Would I rather have 138 minutes to do all that, or 8 minutes?  Some companies use transporters, which helps.  There are questionable suggestions/ recommendations I’ve heard that give me pause in even considering working for a national company that requires the higher levels of productivity.  And if a therapist can’t achieve those levels, their options would to: a) be fired, b) document off the clock, or c) try to find a company more in line with their views (my boss and her boss will probably read this – Brenda and Amy I love our company, have no issues, have no intention of leaving, and welcome a discussion on how to improve my productivity!).

Why it makes me scared:

We have done this to ourselves, and I see no end in sight. We as therapists have valued and needed a paycheck, and not stood up and said enough is enough. And for those that have said enough, someone has always been willing to come behind and take the job (at less pay such as a new grad with their student loans coming due).

What can we do?

For the benefit of therapists and our profession:

  • Refuse to document off the clock.
  • Do not work for companies with productivity standards that are so high that we document off the clock or be unethical in practice. I personally have limited who I work for to companies that put people before profit (people being patients and staff), while still encouraging their therapists to ethically do and be their best. For students interested in geriatrics, I don’t give company names that I won’t work for, but I offer suggestions of what to look for and questions to ask any employer.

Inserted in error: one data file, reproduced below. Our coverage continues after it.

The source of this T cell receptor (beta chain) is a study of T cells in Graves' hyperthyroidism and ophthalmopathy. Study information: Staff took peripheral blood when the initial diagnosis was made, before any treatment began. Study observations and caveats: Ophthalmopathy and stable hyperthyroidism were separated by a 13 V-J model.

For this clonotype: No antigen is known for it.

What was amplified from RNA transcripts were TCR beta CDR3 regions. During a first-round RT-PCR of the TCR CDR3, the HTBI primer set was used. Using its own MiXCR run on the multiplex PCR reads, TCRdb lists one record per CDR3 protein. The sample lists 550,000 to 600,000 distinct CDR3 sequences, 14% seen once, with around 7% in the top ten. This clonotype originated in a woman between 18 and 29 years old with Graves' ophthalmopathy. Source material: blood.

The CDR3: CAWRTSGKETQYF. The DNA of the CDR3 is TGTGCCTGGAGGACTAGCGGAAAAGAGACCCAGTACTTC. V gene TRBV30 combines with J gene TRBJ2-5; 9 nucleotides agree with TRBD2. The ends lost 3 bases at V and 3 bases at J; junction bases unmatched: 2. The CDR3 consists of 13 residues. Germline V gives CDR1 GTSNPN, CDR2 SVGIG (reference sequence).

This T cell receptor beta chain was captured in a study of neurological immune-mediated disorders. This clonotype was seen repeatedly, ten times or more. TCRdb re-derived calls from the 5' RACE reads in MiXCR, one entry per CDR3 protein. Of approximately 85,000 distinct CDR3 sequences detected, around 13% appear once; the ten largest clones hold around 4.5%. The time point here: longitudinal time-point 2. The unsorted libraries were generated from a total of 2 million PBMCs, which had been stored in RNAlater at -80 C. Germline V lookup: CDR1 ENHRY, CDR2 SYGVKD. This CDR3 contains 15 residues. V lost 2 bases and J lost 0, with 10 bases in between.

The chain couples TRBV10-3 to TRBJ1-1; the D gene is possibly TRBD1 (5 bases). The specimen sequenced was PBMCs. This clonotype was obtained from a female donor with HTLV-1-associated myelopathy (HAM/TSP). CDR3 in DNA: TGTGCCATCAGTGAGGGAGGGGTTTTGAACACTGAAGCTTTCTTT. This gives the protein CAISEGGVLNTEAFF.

HOWEVER!  As altruistic as we want to be, healthcare is a business.  Whether big business and answering to shareholders (ala RehabCare/Kindred) or a non-profit, you can’t run in the red.  We as professionals need to determine (and stand up for) what is ethical, but also be aware that this is a business; companies, it may help to show us the business numbers for better understanding and buy-in.  We need to ethically (and legally) be as productive as we can.  That may be structuring our day better (not checking/ answering emails except at specific times, seeing patients in a “geographic” sequence to limit getting our 10,000 steps a day by lunchtime, etc), thinking about using a productivity system or framework at work (Getting Things Done, Six Sigma, Kaizan, etc) not having non-work discussions during non-break time, trying point of service documentation as much as we can, giving our employers ideas on how to improve productivity to address roadblocks we encounter, etc.

I wish things were different, and hope things get better for the sake of our patients and our profession.  In the meantime if we are having a difficult time with productivity demands, we need to follow our ethical principles while either working with our employer to see the issues or look for another job that will value us and what we bring to the table, not just the number we generate (and be thankful when we find that job!).

Sorry for the length of my thoughts and opinions – I would be interested to hear other takes on productivity calculations, how to be more productive, ethical considerations in productivity, etc, be it on a listserv, FB, Twitter, or the comments section below.
Photo credit: Productivity by Sean MacEntee

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One response to “Thoughts on “productivity”

  1. Pingback: If you are thinking of working in a SNF/TCU… | PT for Boomers - and beyond